• 27 June 2018 - 13:59
  • News Code: 87650

The United States said on Tuesday that it will impose sanctions against all importers of Iranian oil by Nov. 4, a surprisingly tough position that roiled oil markets and is likely to further alienate allies and adversaries alike.

The policy shook financial markets that had become accustomed to waivers for American sanctions that in years past had been granted to companies in countries like India and China as long as they showed steady reductions in their imports of Iranian oil, Newyork Times wrote.

Peter Harrell, a former sanctions official in the State Department, dismissed the idea outright. “I don’t see China and India going to zero,” he said.

But a senior State Department official said Tuesday morning that such routine waivers were not likely to be issued by the Trump administration, although he did not rule them out entirely.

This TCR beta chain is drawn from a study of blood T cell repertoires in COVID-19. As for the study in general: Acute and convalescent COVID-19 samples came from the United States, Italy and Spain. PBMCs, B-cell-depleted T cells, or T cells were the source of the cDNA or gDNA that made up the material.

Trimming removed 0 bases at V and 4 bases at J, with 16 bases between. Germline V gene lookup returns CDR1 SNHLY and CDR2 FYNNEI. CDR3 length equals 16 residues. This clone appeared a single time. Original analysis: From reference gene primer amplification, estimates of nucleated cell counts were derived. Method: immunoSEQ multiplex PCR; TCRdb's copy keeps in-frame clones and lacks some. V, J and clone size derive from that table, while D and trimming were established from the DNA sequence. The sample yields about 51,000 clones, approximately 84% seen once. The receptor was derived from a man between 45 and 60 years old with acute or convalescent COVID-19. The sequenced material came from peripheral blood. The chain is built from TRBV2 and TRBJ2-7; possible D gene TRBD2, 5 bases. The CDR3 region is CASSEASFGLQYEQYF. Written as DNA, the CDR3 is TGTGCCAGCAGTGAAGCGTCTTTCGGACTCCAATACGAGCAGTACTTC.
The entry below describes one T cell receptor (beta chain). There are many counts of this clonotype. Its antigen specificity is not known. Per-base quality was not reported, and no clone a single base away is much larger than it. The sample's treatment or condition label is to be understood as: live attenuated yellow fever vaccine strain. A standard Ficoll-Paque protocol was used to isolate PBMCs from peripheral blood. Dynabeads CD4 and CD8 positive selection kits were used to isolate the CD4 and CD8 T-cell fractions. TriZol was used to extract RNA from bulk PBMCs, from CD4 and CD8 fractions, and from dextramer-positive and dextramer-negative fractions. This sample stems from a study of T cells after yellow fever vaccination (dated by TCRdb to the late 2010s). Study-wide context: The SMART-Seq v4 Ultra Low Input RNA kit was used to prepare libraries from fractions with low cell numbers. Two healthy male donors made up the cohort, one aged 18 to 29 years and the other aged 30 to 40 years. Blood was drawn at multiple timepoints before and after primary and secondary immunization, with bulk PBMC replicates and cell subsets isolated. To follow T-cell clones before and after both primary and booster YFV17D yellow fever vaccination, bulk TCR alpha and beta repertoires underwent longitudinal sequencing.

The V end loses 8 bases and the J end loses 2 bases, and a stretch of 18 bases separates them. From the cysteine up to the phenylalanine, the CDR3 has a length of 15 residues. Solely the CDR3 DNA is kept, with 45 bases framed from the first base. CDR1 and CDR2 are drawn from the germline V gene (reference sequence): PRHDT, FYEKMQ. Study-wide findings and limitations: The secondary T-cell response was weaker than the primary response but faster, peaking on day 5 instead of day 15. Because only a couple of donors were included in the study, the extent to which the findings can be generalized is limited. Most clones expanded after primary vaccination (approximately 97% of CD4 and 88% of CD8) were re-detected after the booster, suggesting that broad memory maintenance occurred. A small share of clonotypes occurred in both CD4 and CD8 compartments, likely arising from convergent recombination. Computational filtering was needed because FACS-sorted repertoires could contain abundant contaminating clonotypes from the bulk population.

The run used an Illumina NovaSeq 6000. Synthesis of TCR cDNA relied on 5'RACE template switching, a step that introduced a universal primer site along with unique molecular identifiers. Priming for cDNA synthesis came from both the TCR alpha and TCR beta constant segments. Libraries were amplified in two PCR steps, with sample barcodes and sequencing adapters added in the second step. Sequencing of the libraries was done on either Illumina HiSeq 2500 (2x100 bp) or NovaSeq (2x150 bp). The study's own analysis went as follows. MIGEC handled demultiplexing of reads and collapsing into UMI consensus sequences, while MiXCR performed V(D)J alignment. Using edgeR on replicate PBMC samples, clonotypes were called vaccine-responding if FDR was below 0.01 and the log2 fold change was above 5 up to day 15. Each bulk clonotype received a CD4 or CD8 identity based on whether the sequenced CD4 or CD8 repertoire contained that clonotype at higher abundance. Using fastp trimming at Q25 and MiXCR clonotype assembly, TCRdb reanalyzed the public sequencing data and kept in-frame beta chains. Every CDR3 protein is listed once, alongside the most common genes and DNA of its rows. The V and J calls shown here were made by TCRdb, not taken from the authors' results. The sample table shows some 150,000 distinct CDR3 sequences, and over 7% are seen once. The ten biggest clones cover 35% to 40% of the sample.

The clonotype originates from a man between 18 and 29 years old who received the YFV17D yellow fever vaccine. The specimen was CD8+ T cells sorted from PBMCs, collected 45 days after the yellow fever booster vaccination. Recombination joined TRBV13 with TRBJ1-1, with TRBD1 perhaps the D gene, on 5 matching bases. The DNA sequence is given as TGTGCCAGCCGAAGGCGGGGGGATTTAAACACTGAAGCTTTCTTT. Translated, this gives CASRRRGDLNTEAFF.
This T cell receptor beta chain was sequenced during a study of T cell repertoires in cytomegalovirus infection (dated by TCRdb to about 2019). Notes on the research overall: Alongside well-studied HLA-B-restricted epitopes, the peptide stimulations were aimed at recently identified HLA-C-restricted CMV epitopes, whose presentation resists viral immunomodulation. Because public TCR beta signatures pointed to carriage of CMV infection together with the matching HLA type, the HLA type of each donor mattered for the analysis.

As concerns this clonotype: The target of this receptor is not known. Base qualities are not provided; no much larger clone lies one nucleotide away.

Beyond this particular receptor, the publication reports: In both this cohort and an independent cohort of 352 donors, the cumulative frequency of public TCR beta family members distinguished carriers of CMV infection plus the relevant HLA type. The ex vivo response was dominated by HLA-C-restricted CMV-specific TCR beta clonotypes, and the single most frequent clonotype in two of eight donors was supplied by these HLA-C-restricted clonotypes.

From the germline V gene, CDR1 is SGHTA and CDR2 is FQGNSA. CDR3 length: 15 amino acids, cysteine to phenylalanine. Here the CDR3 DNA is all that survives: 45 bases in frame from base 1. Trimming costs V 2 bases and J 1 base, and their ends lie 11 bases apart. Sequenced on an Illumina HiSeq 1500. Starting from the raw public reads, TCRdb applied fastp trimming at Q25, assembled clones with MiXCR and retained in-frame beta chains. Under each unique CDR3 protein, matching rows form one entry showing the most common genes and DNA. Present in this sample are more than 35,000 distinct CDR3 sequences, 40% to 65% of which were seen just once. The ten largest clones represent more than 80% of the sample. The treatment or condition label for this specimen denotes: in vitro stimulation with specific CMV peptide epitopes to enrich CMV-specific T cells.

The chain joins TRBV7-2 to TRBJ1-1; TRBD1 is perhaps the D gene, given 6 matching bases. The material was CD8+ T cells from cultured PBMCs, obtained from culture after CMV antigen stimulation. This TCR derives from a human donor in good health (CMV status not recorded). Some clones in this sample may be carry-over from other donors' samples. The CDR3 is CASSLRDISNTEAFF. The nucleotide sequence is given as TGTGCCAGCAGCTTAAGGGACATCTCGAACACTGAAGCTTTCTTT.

The Trump administration may be signaling an unusually tough position to gain leverage ahead of the first official meeting in Vienna of the remaining signatories to the Iran nuclear deal since President Trump announced in May that he was leaving the accord.

American diplomats will not participate in the Vienna talks, set for next week, since the United States is no longer a party to the deal. But senior Trump administration officials will talk with European diplomats on the sidelines of the meeting about efforts to further restrain Iran.

This month, European leaders applied for waivers to the renewed American sanctions against Iran, saying that preserving the agreement was vital to the security of their respective nations. Few expected the waivers to be granted, but Tuesday’s abrupt announcement, which largely ruled them out, could cause further strains.

Katherine Bauer, a former Treasury Department official, said that countries are likely to balk at the Trump administration’s maximalist posture.

“The risk is that you push countries to look for ways around sanctions,” she said.


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